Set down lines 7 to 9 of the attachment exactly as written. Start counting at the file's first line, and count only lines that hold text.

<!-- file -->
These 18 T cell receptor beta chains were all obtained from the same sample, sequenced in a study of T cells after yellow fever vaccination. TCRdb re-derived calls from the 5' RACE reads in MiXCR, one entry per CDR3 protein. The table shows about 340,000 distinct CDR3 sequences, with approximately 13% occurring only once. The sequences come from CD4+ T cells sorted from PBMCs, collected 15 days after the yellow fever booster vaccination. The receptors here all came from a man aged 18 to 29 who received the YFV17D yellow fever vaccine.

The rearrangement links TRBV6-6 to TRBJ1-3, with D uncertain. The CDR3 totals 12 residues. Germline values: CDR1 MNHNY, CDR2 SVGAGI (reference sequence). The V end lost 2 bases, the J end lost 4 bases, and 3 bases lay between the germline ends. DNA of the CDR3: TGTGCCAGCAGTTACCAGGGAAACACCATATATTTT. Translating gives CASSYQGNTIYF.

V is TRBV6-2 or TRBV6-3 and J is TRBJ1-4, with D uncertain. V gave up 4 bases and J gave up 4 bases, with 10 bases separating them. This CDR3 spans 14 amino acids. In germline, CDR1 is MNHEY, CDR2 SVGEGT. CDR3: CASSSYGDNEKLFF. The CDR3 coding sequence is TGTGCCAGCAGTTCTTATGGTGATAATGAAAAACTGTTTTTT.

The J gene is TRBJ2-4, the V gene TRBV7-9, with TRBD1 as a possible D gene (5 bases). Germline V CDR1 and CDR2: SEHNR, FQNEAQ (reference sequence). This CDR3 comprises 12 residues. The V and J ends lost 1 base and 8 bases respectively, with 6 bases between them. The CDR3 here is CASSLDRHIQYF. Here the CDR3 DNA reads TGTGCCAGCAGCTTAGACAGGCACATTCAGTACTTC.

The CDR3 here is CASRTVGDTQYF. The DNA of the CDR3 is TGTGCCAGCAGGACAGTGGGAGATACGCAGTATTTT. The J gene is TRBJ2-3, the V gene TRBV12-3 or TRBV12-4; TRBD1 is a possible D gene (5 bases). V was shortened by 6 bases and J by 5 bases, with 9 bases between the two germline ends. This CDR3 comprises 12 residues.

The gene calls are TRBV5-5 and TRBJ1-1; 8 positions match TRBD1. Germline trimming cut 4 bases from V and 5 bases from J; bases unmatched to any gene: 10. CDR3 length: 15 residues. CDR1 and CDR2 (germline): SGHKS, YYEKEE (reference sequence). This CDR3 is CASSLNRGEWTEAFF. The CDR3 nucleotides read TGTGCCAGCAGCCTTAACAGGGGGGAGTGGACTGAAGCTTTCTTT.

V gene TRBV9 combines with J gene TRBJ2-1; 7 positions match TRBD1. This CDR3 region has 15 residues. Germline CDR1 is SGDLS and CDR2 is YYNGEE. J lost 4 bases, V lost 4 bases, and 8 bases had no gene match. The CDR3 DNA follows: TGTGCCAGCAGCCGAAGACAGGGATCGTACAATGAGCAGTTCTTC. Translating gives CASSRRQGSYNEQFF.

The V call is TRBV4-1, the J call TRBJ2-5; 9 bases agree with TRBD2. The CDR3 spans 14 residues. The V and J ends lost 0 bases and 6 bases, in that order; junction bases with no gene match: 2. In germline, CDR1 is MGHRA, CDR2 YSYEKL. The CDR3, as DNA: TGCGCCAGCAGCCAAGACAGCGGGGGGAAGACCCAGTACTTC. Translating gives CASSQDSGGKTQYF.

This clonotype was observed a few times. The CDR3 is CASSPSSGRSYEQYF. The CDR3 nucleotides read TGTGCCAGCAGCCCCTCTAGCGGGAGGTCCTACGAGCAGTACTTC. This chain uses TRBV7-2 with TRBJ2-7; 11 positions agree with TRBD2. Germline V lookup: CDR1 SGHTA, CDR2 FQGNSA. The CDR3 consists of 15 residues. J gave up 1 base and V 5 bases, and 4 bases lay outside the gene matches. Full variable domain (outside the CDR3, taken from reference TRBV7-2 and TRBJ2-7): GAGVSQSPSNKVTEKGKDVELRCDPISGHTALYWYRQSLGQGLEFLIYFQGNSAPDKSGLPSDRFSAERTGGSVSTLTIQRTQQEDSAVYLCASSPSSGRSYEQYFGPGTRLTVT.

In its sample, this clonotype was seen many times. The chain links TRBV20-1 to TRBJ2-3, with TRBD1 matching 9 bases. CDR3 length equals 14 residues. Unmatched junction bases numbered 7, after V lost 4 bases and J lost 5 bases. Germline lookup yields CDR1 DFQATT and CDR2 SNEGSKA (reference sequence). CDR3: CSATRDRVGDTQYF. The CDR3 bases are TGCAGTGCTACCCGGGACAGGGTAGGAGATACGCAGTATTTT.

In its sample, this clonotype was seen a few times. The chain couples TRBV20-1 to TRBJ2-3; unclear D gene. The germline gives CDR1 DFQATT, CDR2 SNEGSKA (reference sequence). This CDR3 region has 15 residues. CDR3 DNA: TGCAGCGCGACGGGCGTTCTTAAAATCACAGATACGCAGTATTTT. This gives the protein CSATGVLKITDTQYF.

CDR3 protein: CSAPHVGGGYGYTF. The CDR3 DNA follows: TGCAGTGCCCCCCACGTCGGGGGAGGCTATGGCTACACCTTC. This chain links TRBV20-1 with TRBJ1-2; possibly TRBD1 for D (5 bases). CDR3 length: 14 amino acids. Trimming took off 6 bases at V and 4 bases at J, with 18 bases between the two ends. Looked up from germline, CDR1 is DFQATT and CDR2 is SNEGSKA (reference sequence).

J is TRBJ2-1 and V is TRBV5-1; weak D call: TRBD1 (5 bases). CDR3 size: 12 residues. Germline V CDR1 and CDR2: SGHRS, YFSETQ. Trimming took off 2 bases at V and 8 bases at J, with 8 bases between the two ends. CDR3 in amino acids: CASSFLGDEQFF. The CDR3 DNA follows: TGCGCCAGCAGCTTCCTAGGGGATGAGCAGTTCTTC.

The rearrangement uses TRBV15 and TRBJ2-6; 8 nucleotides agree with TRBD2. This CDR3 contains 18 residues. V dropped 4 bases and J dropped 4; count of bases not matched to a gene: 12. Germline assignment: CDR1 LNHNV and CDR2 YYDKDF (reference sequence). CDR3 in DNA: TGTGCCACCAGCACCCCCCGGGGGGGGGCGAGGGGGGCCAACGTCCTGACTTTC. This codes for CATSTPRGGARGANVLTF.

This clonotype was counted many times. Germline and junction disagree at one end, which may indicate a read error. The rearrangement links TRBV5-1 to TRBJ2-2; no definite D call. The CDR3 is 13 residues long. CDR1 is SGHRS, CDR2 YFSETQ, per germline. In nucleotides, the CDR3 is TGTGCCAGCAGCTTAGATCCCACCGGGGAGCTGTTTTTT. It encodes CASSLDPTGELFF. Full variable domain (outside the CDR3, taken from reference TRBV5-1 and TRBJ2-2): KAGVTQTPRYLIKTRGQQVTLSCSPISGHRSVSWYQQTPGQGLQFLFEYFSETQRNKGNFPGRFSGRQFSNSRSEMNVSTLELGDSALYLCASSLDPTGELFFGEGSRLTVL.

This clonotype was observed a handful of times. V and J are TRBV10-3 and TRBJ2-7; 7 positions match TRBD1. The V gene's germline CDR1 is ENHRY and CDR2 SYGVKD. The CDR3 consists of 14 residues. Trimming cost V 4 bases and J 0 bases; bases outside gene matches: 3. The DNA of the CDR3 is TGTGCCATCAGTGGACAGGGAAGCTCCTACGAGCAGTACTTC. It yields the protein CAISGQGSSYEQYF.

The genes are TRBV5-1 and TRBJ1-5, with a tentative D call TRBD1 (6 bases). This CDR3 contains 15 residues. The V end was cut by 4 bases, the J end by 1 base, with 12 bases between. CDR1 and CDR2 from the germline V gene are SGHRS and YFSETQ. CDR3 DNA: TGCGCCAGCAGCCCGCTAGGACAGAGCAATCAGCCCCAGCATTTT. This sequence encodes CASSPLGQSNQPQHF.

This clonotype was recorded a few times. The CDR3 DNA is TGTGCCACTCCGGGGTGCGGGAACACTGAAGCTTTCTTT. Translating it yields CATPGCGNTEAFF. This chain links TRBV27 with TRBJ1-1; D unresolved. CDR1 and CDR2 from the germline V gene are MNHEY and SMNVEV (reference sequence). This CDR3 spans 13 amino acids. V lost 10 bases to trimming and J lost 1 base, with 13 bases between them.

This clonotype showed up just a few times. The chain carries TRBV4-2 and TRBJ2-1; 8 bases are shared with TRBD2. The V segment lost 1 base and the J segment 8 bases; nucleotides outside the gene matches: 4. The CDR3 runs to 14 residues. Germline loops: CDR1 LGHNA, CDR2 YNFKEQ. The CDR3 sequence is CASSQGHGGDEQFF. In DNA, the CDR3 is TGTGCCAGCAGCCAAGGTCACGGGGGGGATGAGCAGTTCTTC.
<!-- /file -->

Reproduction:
V gene TRBV9 combines with J gene TRBJ2-1; 7 positions match TRBD1. This CDR3 region has 15 residues. Germline CDR1 is SGDLS and CDR2 is YYNGEE. J lost 4 bases, V lost 4 bases, and 8 bases had no gene match. The CDR3 DNA follows: TGTGCCAGCAGCCGAAGACAGGGATCGTACAATGAGCAGTTCTTC. Translating gives CASSRRQGSYNEQFF.

The V call is TRBV4-1, the J call TRBJ2-5; 9 bases agree with TRBD2. The CDR3 spans 14 residues. The V and J ends lost 0 bases and 6 bases, in that order; junction bases with no gene match: 2. In germline, CDR1 is MGHRA, CDR2 YSYEKL. The CDR3, as DNA: TGCGCCAGCAGCCAAGACAGCGGGGGGAAGACCCAGTACTTC. Translating gives CASSQDSGGKTQYF.

This clonotype was observed a few times. The CDR3 is CASSPSSGRSYEQYF. The CDR3 nucleotides read TGTGCCAGCAGCCCCTCTAGCGGGAGGTCCTACGAGCAGTACTTC. This chain uses TRBV7-2 with TRBJ2-7; 11 positions agree with TRBD2. Germline V lookup: CDR1 SGHTA, CDR2 FQGNSA. The CDR3 consists of 15 residues. J gave up 1 base and V 5 bases, and 4 bases lay outside the gene matches. Full variable domain (outside the CDR3, taken from reference TRBV7-2 and TRBJ2-7): GAGVSQSPSNKVTEKGKDVELRCDPISGHTALYWYRQSLGQGLEFLIYFQGNSAPDKSGLPSDRFSAERTGGSVSTLTIQRTQQEDSAVYLCASSPSSGRSYEQYFGPGTRLTVT.